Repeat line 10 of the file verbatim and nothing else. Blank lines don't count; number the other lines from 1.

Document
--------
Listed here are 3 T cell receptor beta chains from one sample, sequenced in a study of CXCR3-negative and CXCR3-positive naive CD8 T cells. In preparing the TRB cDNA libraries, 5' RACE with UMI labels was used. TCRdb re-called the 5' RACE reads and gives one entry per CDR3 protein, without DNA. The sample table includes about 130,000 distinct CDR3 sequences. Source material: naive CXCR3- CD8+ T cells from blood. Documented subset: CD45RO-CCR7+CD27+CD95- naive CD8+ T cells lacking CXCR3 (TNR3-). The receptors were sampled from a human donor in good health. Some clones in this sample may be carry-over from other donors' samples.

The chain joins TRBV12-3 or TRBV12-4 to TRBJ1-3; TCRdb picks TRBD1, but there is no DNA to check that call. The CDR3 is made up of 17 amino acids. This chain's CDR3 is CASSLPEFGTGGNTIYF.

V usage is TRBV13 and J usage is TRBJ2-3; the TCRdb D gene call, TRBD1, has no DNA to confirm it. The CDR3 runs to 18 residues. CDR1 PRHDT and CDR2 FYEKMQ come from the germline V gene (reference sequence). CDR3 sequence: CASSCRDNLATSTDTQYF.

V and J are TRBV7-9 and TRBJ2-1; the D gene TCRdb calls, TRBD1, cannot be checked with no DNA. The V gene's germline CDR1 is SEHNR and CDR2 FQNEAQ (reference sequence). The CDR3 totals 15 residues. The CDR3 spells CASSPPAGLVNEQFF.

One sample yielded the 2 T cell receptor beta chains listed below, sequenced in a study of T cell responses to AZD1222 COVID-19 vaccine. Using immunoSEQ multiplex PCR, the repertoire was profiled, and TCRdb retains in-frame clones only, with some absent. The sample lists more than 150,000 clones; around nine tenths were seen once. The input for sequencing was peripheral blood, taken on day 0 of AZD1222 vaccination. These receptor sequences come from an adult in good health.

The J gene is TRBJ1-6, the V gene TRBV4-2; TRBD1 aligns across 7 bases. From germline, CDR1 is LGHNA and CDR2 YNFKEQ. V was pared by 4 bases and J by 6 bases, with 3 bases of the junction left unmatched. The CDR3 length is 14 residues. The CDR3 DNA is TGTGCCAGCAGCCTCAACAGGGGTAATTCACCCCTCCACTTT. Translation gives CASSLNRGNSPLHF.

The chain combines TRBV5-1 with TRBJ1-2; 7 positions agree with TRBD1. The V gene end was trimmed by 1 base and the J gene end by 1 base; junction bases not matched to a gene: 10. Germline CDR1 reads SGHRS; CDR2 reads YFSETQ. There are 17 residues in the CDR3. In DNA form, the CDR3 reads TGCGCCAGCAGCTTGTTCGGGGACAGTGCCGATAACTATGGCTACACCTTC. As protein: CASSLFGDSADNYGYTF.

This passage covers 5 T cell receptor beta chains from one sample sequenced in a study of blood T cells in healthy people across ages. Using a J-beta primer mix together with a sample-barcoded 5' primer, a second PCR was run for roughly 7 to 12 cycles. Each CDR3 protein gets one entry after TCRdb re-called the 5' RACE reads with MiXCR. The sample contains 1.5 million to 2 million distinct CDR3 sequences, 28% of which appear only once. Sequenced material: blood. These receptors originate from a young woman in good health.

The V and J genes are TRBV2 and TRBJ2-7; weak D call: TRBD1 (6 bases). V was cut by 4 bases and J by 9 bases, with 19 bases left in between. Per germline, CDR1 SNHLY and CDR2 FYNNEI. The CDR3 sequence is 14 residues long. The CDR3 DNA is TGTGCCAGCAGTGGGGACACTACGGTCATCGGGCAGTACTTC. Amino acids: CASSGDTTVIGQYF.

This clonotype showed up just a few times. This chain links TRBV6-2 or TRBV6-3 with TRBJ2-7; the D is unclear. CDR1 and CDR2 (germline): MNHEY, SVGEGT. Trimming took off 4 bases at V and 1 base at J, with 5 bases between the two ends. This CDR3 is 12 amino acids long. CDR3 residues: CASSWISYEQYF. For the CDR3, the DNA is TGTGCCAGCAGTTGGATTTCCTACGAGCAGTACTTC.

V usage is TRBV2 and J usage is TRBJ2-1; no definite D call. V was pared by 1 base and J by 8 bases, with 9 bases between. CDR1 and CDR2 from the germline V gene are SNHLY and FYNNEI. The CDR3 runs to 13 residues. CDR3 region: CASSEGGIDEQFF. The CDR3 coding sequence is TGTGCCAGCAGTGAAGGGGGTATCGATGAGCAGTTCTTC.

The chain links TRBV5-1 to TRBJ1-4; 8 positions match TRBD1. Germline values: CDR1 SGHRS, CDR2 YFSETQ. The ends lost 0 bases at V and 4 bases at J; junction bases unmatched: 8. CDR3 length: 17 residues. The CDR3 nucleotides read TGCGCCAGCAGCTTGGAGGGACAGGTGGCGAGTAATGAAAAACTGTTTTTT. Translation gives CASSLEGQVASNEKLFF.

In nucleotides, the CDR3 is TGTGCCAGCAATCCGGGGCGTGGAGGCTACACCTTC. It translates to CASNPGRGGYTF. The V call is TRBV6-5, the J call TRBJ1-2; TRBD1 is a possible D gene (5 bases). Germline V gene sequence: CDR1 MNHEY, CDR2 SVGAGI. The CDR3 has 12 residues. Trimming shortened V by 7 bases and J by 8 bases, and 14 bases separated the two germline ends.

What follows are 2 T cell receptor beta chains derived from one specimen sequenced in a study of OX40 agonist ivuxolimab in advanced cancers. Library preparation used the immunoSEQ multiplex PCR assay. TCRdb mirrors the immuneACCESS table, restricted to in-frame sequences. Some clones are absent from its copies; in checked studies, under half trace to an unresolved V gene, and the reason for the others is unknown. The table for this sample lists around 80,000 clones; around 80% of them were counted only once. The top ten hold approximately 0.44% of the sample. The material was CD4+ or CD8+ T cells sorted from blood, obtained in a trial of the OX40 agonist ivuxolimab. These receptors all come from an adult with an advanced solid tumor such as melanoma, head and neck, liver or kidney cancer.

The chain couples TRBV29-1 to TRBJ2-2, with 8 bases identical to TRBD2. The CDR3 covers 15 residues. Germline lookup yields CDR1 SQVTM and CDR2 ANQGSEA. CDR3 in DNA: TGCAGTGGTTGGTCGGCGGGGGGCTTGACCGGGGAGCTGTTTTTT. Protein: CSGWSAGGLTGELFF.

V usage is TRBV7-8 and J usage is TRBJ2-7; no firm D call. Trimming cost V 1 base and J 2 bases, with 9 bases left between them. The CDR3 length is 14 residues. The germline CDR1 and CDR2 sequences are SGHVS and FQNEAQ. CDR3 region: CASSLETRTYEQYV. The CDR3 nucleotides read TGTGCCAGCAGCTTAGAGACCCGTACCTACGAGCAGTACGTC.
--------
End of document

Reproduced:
This clonotype showed up just a few times. This chain links TRBV6-2 or TRBV6-3 with TRBJ2-7; the D is unclear. CDR1 and CDR2 (germline): MNHEY, SVGEGT. Trimming took off 4 bases at V and 1 base at J, with 5 bases between the two ends. This CDR3 is 12 amino acids long. CDR3 residues: CASSWISYEQYF. For the CDR3, the DNA is TGTGCCAGCAGTTGGATTTCCTACGAGCAGTACTTC.